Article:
How far are you prepared to go with your kids?

Chong Wai Leng

For us, we will go as far as the moon, if that is where our kids want to go! This is what we call, being fully and whole-hearted supportive. Or you can just say that we are on the crazy side of parenting! If you want your kids to be successful, you cannot just sit back and wait for things to happen. You have got to work hard at giving them your support and encouragement.

Here’s how:

1. Be a good example and role model to your kids. 

This means it’s time to kick all your bad habits like being a procrastinator, a nagging monster or a perpetual blamer (It’s always other people’s fault!) Because your kids will mirror you in how you think and how you respond to various situations.

Give yourself a little test here:

In uncertain times do you expect the best?
Do you believe that if something can go wrong, it will?
Do you rarely expect things to go your way?

(the above questions are from one of the most widely used evaluations of expectations, The Life Orientation Test, one of the several tools scientists use to determine if a person is an optimist or a pessimist.)

“Some of us are optimists, primarily inclined to expect good outcomes across a variety of situations. Some of us are pessimists, inclined to expect bad outcomes across a variety of situations. The optimists experience generally positive moods characterized by happiness, excitement, and interest. The pessimists experience more negative mood states, often accompanied by distress and anxiety.” (Emotional Longevity by Norman B. Anderson, Ph.D.)

So are we born to be pessimists and optimists? If that were so, we would have no control over our fate, would we? Studies have shown that the way we think is something that we have learned in our past. And this can be changed by changing the way we perceive challenges and setbacks. It is not going to be easy for those who are immersed in negative thinking all their lives. But by associating with positive people, they will gradually learn to think more positively. This is why, as parents, we cannot afford to be pessimistic.

My dad was a pessimist. Before he even gets out of the house, he will always say things like, “It is definitely going to be crowded,” or “There will surely be no parking space!” This always caused a great deal of stress for my mom as she tends to think more positively, especially in things related to shopping! Fortunately, I did not end up a pessimist like my dad, partly because of the balancing factor from my mom, and more significantly, I married a perpetual optimist!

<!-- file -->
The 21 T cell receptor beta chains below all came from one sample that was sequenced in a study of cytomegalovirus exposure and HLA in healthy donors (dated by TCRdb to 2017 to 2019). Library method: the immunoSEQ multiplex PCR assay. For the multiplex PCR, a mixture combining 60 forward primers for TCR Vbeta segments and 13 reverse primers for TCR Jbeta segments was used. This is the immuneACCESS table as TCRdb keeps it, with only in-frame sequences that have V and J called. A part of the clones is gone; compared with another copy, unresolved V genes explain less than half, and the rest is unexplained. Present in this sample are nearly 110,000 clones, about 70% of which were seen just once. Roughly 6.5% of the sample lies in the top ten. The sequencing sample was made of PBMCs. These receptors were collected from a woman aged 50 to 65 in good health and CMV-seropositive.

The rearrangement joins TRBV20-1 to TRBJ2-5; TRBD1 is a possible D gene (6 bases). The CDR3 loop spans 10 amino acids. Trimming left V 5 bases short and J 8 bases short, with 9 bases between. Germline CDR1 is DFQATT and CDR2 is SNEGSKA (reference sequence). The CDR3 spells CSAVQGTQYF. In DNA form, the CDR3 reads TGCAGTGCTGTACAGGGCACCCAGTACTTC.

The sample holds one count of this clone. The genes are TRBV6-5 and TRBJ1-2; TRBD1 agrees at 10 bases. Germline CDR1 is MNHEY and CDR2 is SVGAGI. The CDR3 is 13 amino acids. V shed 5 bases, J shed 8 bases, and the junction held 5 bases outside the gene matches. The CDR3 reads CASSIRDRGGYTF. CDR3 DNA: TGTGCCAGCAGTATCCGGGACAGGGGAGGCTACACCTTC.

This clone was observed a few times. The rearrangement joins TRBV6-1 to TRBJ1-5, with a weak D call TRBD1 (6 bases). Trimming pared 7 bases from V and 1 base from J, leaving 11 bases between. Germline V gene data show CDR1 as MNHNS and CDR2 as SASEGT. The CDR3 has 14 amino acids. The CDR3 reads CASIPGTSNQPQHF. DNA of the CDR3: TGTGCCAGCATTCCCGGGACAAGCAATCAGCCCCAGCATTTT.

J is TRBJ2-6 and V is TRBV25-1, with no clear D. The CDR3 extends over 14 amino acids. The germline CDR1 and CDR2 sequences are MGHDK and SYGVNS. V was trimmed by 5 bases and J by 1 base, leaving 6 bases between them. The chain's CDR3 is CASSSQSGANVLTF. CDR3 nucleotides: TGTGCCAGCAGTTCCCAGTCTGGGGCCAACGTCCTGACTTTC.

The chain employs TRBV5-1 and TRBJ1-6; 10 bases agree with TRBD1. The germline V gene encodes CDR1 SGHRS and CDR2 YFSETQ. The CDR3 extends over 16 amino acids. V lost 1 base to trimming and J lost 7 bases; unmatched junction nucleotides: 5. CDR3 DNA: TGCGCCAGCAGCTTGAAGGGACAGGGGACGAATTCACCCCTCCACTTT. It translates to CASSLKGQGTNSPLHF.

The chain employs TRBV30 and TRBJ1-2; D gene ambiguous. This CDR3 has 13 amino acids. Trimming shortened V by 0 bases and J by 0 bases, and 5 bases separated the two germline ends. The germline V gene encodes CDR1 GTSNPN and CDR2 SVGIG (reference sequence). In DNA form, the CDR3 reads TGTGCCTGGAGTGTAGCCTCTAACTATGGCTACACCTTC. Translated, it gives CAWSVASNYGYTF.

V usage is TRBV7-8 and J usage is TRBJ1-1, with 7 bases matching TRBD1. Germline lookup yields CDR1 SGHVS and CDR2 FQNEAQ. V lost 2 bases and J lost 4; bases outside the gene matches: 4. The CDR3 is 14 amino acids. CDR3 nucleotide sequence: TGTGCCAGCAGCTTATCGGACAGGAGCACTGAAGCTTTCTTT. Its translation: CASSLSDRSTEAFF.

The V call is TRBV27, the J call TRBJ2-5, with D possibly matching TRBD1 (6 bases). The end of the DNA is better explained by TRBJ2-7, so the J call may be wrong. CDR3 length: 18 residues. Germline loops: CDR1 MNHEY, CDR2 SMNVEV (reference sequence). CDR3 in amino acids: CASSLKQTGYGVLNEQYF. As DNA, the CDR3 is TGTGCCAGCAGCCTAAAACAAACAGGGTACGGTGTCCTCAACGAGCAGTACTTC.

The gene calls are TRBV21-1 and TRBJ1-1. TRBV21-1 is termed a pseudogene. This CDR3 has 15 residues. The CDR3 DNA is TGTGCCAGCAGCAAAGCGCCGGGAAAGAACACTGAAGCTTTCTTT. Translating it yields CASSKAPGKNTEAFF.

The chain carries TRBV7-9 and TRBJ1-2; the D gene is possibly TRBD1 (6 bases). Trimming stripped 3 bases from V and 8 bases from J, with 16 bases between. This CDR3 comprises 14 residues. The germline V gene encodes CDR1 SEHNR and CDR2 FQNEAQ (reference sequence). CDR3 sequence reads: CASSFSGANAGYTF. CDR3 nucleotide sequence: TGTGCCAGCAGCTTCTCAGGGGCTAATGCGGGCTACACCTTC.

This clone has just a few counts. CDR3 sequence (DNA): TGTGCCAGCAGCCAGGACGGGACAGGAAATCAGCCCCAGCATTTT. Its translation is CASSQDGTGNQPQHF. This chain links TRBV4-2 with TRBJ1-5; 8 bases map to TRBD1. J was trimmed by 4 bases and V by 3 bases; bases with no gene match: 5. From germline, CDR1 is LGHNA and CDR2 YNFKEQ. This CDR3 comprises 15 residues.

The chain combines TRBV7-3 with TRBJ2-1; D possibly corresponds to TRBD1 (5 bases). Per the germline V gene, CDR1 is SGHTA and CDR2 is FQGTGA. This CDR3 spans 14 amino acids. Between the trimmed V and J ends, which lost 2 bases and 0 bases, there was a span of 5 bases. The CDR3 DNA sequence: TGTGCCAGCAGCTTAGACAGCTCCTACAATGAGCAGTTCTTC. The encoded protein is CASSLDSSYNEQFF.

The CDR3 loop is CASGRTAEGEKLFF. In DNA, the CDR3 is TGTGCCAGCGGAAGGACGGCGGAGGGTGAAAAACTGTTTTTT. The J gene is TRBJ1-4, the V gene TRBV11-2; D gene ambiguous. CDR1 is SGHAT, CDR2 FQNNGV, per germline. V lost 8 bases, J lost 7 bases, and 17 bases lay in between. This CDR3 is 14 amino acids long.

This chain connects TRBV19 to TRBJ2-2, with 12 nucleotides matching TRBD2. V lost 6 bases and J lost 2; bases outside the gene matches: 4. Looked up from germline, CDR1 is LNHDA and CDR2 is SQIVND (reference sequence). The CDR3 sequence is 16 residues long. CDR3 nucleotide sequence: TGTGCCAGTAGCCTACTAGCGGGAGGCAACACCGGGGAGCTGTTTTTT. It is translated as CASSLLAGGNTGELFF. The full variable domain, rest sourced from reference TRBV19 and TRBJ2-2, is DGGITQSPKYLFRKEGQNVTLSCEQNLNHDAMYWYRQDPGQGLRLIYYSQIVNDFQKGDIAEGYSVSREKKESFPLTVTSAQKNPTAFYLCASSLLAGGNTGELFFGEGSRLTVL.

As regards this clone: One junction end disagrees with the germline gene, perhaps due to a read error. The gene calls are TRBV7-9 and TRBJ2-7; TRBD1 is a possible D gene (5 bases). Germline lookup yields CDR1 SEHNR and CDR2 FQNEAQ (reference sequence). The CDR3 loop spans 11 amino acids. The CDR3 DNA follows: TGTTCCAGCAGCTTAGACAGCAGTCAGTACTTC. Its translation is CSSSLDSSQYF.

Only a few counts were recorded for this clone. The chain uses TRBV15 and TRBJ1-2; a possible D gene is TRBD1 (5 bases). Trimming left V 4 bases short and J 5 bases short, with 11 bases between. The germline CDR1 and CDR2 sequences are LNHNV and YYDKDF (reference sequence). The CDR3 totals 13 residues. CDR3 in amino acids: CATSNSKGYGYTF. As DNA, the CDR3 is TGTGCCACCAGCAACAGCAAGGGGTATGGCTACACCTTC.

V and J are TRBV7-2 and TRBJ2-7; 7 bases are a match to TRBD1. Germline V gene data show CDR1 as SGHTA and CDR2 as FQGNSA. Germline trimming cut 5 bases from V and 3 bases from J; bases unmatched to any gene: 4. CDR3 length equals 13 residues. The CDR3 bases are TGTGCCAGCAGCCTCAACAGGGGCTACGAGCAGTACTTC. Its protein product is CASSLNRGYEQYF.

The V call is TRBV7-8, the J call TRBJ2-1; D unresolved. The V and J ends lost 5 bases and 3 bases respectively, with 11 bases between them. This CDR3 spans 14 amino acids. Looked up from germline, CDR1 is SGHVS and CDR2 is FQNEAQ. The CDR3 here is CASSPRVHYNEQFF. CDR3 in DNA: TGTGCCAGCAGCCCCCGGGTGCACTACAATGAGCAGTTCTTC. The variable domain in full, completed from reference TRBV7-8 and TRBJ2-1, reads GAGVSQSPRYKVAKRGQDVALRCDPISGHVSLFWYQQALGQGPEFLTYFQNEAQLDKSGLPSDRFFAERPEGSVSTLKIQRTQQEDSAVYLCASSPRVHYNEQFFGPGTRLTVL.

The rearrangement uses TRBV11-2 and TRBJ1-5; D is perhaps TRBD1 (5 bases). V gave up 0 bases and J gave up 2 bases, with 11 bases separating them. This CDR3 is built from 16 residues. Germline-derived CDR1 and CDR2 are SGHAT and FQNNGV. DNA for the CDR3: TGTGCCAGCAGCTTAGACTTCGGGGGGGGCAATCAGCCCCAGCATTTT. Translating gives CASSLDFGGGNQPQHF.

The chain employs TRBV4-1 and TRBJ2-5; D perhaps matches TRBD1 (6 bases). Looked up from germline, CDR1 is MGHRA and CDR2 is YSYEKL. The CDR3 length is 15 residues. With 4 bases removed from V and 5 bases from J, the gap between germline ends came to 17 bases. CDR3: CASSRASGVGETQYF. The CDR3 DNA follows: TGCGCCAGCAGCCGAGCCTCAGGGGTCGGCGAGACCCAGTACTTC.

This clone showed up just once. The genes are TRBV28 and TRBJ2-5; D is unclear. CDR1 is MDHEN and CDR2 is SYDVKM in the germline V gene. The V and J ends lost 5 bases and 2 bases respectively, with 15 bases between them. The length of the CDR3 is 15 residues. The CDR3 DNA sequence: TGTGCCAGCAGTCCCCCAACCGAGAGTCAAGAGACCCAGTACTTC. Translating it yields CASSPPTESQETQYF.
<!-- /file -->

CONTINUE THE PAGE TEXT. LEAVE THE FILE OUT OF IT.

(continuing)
2. Savor the taste of success, no matter how small.

Make every little success count. Do not just limit our interpretation of success to something so high up there that it seems quite impossible to attain. If you or your child come to a stage that makes you feel that, “Nothing I do makes any difference,” then you have learned to be helpless. This is called “learned helplessness” because it is something you learned from repeated failures due to a lack of control over your situation.

“Perceptions of uncontrollability lead to feelings of helplessness. Feelings of helplessness lead to depression.” (Dr Norman B. Anderson)

Many youngsters learn to feel helpless because they have not been involved in activities that bring out the best in them. For example, the schooling system that emphasizes reading, writing and math only, will be leaving out those students who learn best using their other abilities like dancing, singing, drawing or other creative expressions. Getting involved in activities that reward discipline and dedication like the various kinds of martial arts like competitive swimming, running and golfing, and learning the ballet or hip hop that give immense satisfaction after long hours of hard work, are good examples.

Your child will learn to be positive and optimistic when he or she gets to experience a sense of achievement from performing well in the activities that they are involved in. Our 8-year- old son was at one time, dragging himself to his aikido dojo. But after he had his first taste of success in getting his colored belt, he was motivated! Now he gets ready in a jiffy and instead of dragging his feet up the stairs, he runs! That is what we call, a highly motivated student. But it is not the colored belts that is driving him – it is his attitude towards learning the art of aikido that is driving him. He has discovered the joys of aikido!

3. Be there for your children

It is very important that parents make themselves present in their children’s activities, like a sports competition, a concert performance, or an aikido grading test. Your child will feel that he or she is important enough for you to show up to show your support. This kind of feeling cannot be replaced. It is priceless!

My parents were the typical Chinese parents who show little emotions other that their anger, and who would not deem it necessary to attend any school-related functions like report card day or prize-giving day. A nod or a grunt were their approving reaction when we brought back our medals or certificates. But if we were to bring home anything with a red colored ink on it, it would be disaster! But fortunately, by the time they became grandparents, they have learned to be more positive and more encouraging. This shows that it is never too late to change! And this is why, that no matter how tough, no matter how far, and no matter how tight our schedules are, we will make our utmost best to be present at our children’s events.

How far you are prepared to go with your kids will determine how far your kids will go in life. Be a role model. Be an optimist.


Be involved! Enjoy your journey together 🙂

This entry was posted in Our home schooling experience, Parenting, Thoughts and Ideas and tagged . Bookmark the permalink.

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